Yasmin Paige as Ria; Photo credit David Monteith-Hodge

This more than able cast deliver smooth performances despite the occasional bleating of sirens, squeal of tires, or encroachment of myriad other sounds one might expect of a Friday evening in Dalston. This is extraordinary, and likely lost on many in attendance. It’s easy to forget how hard it must be to keep moving, delivering dialogue, when such disturbances are ongoing. But this cast never missed a beat. Easily the smoothest and best acted production I’ve seen on this visit.

The action centres on Phil’s impending return to the stage to try to win back an audience, and a reason for being. He’s pretty much lost it all; his wife & marriage, his career, hist audience, his self respect. He’s got this one shot, fashioned out of the love and support mostly of his family, to try to win it back. Meanwhile he’s demolishing his relationship with his son, hiding incipient health issues, and fighting off his own irrelevance.

Photo Credit David Monteith-Hodge

Brennan turns in a top notch performance in the lead, as does Paige as the son’s girlfriend. Ria is the most interesting character to me, given her many layered involvements with various story lines and other characters. Paige plays the part with a mix of ambivalence and concern, always with agency. But her most fraught moments are bound up with a lack of agency, once upon a time, which carries great regret.

This was a very good night of theatre under the most difficult of circumstances, and a rousing success. But I was frozen by the time it was over! Not planning to spend a couple hours sitting outside on a cold night, I hadn’t packed warm enough clothing. What I wore was certainly the warmest I did pack, for which I’m glad, but it was a trial. This is not Arcola’s fault but solely mine. Arcola have outdone themselves, with a great venue. The bar was a welcome treat, the stage much better than one could have hoped for, and the production first class.

Joe and Ken

The signs on the wall imply that the Old Red Lion pub (or Lyon, depending upon era) has been on this site in Islington since 1405, or something like that. It’s held up pretty well, as has the Old Red Lion Theatre, which occupies the small but serviceable theatre space on the upper level. Last night’s performance was of Joe and Ken, by John Dunne, which concerns the rise and fall of actor & playwright Joe Orton and his partner Kenneth Halliwell. This two handed play, in two acts, starts with our dissolute stars playing themselves in the pinnacle of self-referential theatre, from shortly after they met at RADA, in the 1950s, and then settled in an Islington flat for as long as Ken’s dad would pay the bill.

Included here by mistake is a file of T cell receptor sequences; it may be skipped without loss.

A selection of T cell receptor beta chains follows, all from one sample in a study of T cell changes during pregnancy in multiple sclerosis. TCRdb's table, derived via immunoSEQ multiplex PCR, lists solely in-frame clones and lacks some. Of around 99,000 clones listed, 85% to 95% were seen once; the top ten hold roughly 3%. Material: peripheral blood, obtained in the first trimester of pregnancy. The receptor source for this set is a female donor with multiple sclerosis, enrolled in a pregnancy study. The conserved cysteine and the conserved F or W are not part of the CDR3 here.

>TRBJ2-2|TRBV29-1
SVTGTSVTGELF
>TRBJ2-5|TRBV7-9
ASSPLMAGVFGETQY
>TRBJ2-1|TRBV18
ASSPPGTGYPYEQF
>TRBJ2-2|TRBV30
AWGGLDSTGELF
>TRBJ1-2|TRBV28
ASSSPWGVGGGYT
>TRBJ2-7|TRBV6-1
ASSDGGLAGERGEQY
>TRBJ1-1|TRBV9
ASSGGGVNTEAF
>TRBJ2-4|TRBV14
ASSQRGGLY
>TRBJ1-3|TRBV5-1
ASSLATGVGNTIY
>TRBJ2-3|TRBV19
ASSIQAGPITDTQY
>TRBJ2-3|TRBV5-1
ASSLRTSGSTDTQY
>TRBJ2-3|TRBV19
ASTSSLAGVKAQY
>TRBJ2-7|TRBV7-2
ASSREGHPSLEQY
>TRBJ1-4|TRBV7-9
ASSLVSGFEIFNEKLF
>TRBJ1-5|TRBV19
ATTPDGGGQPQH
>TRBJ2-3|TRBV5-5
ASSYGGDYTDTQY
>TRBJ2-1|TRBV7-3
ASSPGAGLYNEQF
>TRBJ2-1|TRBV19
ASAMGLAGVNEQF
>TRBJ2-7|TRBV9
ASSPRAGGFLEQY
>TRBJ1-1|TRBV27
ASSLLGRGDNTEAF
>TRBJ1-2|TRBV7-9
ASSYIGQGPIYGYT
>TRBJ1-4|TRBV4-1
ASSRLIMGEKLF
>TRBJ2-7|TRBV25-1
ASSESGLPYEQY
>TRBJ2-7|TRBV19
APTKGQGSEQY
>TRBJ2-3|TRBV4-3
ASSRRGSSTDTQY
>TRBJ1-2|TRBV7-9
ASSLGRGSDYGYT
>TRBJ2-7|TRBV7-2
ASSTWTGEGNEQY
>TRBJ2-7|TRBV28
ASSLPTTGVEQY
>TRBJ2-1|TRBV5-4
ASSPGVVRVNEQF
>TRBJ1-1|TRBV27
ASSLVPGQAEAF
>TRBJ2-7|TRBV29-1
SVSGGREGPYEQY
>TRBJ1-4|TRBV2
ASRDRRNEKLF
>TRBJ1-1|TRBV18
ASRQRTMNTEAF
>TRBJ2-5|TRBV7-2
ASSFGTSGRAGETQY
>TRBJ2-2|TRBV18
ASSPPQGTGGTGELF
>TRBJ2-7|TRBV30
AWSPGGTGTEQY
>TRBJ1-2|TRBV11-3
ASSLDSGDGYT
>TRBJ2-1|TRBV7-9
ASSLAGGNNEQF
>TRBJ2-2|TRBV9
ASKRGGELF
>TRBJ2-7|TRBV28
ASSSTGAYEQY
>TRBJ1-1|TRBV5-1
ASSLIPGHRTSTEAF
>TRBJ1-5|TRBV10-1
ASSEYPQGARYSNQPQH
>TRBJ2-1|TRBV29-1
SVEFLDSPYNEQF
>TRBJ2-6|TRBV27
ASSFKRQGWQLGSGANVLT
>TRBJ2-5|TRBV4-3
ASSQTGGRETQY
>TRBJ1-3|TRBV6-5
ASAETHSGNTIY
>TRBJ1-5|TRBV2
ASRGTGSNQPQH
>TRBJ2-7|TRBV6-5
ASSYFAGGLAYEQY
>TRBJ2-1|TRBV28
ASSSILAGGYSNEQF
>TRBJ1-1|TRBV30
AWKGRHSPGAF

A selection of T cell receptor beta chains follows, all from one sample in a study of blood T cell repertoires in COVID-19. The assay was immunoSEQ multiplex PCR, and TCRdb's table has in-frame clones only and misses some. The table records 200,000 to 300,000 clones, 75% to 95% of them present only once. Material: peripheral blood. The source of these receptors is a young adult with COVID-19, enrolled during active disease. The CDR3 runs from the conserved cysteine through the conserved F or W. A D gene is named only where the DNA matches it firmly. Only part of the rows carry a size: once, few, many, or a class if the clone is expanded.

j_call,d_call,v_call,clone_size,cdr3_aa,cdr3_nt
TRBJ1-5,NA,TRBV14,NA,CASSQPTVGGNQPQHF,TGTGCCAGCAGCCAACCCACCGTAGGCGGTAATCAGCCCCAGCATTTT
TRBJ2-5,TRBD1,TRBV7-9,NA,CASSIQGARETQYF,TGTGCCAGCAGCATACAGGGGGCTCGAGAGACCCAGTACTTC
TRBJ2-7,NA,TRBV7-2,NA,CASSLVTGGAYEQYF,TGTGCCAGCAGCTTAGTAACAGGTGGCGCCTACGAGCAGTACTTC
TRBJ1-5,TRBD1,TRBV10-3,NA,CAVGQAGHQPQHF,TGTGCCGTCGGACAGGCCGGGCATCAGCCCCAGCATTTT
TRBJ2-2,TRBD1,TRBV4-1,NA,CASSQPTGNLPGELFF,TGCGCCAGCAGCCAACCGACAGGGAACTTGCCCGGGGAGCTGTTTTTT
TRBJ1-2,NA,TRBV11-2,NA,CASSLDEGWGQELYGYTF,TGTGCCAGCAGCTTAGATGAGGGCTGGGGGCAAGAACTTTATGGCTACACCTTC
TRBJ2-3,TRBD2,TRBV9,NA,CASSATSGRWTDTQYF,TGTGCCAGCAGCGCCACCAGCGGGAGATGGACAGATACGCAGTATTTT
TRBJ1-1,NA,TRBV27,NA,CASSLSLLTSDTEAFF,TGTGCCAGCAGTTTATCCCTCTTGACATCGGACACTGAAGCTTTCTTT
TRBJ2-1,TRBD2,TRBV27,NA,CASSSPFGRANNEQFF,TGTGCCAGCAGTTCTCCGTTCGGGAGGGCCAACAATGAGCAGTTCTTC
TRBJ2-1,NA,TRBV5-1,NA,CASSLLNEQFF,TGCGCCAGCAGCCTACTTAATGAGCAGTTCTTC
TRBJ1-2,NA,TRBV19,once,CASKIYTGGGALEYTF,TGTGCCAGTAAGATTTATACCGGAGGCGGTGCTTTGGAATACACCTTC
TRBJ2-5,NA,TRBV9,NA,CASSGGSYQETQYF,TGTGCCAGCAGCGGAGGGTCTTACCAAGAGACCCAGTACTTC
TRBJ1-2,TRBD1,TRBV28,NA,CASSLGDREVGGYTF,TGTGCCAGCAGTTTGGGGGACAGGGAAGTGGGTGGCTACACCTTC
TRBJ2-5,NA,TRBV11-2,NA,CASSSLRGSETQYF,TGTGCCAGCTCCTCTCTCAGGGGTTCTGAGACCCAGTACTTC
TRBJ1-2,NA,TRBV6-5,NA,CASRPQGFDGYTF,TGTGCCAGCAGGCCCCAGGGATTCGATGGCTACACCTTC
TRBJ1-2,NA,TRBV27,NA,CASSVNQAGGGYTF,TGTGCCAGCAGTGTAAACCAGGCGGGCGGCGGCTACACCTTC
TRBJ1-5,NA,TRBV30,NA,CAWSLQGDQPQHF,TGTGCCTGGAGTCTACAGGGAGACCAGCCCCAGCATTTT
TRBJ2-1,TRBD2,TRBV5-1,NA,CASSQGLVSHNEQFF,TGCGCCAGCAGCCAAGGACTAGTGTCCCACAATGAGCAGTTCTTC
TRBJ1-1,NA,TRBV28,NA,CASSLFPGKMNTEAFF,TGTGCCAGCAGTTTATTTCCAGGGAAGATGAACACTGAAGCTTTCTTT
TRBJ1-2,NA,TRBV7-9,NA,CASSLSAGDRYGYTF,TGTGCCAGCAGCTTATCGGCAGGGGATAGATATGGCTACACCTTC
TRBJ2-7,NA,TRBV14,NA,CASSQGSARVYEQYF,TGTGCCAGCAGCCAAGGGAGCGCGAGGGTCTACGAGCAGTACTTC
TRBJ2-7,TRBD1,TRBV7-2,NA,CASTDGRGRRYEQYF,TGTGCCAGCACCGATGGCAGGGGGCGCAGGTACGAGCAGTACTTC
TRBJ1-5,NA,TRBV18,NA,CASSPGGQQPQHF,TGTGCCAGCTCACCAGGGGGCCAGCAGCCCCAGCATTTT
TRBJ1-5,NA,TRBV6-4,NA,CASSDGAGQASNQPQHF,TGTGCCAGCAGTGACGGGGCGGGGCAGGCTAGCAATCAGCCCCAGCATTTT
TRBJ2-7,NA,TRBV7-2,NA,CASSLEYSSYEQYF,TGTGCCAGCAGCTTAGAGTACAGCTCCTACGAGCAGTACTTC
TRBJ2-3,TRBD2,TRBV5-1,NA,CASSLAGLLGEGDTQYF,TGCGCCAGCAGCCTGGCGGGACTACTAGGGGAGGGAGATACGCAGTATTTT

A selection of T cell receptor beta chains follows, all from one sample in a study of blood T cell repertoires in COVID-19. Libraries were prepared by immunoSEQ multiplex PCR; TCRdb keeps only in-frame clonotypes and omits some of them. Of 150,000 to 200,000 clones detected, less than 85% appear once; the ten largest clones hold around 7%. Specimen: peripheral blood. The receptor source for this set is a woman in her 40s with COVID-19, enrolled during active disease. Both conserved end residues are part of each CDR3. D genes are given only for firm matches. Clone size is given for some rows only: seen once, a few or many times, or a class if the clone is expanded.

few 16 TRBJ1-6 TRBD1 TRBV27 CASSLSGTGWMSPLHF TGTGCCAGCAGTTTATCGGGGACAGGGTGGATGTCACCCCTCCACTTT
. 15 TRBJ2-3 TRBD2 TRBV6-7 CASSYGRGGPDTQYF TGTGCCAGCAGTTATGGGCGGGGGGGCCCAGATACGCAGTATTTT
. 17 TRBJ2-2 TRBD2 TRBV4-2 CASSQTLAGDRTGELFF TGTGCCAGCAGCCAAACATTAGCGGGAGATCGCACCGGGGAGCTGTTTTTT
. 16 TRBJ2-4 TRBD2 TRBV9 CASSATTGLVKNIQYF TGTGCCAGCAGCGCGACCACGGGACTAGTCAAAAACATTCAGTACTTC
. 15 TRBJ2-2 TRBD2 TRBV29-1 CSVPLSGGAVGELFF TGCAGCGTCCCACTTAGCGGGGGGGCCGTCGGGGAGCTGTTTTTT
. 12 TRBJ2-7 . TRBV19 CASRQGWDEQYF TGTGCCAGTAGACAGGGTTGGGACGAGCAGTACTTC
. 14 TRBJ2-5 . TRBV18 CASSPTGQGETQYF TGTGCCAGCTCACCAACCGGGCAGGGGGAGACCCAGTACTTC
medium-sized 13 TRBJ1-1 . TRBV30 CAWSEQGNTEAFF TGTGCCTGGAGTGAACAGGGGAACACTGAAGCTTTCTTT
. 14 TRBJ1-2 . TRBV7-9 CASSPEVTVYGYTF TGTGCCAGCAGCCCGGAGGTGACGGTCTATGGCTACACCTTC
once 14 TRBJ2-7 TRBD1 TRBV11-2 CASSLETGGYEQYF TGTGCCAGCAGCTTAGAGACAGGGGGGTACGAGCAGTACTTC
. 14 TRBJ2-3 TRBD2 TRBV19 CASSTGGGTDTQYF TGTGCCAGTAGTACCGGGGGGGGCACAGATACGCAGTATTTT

Joe Orton

It’s an odd duck, this show. The two characters are mostly talking to themselves, until they’re not; they start to talk to us. They perform scenes from their own lives, but constantly squabble over who must play what role, how each is to be presented, etc. Joe (Craig Myles) is the bon vivant of the two, outgoing and brash. A kidder. Ken (Tino Orsini) is quieter, withdrawn. Joe will go anywhere to chase a fuck, Ken will stay home and wait to hear about it later. Together they dissect library books to add irreverent collages, or tear out blank pages from the back on which they type up bogus blurbs, inserted into the front. This is a crime which ultimately lands them both in jail.

Ken Halliwell

By the time we get to Act II, the two are in Tangiers, bedding the same series of boys and young men, complaining about them, and the “thieving” maid. All the time are the rapid fire jokes, asides, snarky commentary, foreboding intimations.

Not much more can be said about the plot, without giving too much away. The performances are fairly good, with the occasional stumble over dialogue or dialect. The lighting is basic, given how small the space. This is very much actor’s theatre, but with a script so freighted with theatrical conceit that it’s an awful burden to carry.

A nice night at theatre, but nothing to write home about…

Mayfair, Belgravia, Saatchi & No Saatchi

Before even leaving to come here, D had sent two suggestions: 1) Noah Davis at David Zwirner and 2) Lenore Tawny at Alison Jacques, both in Mayfair. Not familiar with the former, familiar enough with the latter to know not to miss it. Off we go!

It’s Wednesday early afternoon as I trudge up into Mayfair from Green Park station. I’ve booked a 1pm view, and want to be prompt. The gallery is classic David Zwirmer, stark and large, with tall ceilings and airy, uncluttered galleries. The show is spread across two floors, with The Underground Gallery on a third level, seemingly disconnected with the first two. As with the Paula Rego the Monday before, I am quickly taken by one of the first images in the show:

I like Davis’s work, a lot. Good narrative and composition. I’ll just leave you with another image and move on.

Art Institute Chicago included Lenore Tawney in a group show on woman in textiles, not too long ago. And the J. M. Kohler hosted a comprehensive show which included over 120 of her works, a recreation of her studio, and her epic Cloud Labyrinth. We won’t dwell on that. This show, at Alison Jacques, is small, just two small galleries, and much more human scale. One room holds a dozen or so of the roughly person-sized textile pieces, and a smaller, adjacent gallery holds a handful of small (roughly 6″ or so) works on paper. It’s one of these which grabs my eye, and I took a snap (doubtless against the rules):